In this context the role played by the European Commission is rather inglorious. With tens of thousands of regulations and laws the bulk of which equals the weight of a full grown hippopotamus as Enzensberger scornfully remarks, it has forced upon all European countries a violent leveling from above thus substantially aggravating the situation. And it did so despite the fact that successful unions never came into being in a similar way. Neither were the 50 states of the American Union subjected to a similar procedure of leveling nor did this happen to Swiss cantons. But it did happen to Eastern Germany after reunification – and this should have served as a warning. After reunification East Germany was immediately forced to live under the same conditions as its western counterpart. The retirees of the former GDR were, of course, happy as this greatly increased their allowance, but the economy of the new federal states did up to now never recover from this hasty imposed egalitarianism. In view of its low productiveness eastern wages and general costs were simply too high. Industries therefore preferred to move some hundred kilometers further to the Czech Republic and Poland. As a result the German East not only lost much of its young and most talented workers, who flocked in droves to the West, but it lost confidence as well. As of today there are very few of those flourishing landscapes promised by former chancellor Helmut Kohl. Instead the visitor to these regions finds many of them depopulated.
Different conditions – that’s what we need
The European Commission commits exactly the same mistake as did the Germans after reunification though at the time they had been warned by Oscar Lafontaine. The mistake being the same we may expect its outcome to be quite similar too. From Greece and other countries in the European periphery, people will escape to the north (as their money already does). To the southern periphery we must not provide the same but, on the contrary, we must give them better conditions, so that we achieve that gradual equalization of living standards which – besides of maintaining peace – is the main goal Europe’s unification. Ireland acted quite properly when it reduced corporate income tax in order to provide incentives to foreign industries to come to its shores. The Czech Republic and Poland acted as wisely by offering lower wages and taxes in order to turn redistribution into their favor. Within a political and economic union such competition is no race to the bottom, but a means of equal distribution of wealth among its members. If the richest countries of the Union believe this to be an unbearable burden, they just have to limit the rate of absorbing new members. However, the distribution itself is the sine qua non of a functioning Union. It is its raison d’être.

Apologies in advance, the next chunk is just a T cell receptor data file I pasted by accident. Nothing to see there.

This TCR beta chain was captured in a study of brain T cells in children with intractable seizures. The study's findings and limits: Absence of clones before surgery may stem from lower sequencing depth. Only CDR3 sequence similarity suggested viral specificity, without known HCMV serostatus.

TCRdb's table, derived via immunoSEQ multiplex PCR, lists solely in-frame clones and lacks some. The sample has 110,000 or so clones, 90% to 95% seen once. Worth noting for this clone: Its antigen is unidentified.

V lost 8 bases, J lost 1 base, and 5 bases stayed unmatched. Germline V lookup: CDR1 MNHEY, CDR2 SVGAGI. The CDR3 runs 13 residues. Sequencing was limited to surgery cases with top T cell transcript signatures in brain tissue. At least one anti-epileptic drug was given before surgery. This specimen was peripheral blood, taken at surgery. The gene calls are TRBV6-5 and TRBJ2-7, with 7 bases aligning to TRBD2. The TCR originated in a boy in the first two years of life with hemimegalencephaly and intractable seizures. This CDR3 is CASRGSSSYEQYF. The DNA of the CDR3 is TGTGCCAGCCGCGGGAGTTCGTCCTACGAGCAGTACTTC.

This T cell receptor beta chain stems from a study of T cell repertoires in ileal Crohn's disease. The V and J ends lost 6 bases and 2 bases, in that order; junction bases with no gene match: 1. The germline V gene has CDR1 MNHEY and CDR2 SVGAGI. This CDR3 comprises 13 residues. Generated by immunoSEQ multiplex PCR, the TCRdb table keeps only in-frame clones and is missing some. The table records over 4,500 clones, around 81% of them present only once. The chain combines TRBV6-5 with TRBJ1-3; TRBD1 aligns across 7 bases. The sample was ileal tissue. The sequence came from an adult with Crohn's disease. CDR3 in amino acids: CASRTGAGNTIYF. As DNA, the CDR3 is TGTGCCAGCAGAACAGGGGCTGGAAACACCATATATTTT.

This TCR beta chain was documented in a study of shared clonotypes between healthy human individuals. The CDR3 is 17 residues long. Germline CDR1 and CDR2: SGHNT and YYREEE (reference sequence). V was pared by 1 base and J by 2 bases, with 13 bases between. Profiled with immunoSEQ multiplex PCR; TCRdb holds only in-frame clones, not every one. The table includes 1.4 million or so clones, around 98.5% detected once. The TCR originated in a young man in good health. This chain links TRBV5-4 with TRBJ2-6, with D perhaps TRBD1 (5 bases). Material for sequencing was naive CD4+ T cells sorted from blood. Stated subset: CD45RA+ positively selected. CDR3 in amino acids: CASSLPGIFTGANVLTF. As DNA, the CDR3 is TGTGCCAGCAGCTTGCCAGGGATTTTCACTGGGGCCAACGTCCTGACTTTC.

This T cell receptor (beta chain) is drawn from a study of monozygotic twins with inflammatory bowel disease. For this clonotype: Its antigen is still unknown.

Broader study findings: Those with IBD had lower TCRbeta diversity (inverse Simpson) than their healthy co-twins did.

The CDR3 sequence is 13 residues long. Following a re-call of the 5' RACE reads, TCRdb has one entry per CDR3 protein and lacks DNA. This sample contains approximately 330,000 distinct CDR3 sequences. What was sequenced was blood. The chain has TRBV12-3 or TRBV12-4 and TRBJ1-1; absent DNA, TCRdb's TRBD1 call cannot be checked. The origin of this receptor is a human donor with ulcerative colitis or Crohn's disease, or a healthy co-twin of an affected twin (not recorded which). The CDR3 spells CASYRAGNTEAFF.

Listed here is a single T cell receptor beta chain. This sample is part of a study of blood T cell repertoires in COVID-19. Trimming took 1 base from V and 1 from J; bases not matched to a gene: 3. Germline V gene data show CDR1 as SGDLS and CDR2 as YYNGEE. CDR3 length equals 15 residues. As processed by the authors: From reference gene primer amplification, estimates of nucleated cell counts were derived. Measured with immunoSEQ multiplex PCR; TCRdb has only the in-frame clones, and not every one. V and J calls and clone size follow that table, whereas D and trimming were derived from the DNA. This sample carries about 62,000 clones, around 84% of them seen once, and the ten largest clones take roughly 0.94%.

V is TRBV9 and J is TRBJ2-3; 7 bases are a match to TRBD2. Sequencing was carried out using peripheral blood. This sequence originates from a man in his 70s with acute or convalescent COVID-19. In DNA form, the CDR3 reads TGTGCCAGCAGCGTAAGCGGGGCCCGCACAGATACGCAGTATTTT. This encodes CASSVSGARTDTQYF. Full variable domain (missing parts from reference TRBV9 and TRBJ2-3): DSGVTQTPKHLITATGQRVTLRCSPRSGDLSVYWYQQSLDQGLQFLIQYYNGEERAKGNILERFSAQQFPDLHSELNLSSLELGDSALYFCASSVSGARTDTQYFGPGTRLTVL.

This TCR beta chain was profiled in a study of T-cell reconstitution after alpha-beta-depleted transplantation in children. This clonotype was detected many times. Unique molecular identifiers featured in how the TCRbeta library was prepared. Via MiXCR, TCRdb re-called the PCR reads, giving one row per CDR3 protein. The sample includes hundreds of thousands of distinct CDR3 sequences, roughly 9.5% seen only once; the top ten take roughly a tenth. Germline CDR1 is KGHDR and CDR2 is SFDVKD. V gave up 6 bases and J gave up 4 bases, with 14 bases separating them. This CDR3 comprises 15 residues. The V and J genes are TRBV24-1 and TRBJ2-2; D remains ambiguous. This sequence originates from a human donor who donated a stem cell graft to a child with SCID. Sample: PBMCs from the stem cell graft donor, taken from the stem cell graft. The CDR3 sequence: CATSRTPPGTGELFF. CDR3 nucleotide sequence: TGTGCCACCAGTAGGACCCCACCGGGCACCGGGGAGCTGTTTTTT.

When a unity based on the division of labor turns into a transfer Community – the worst of all future prospects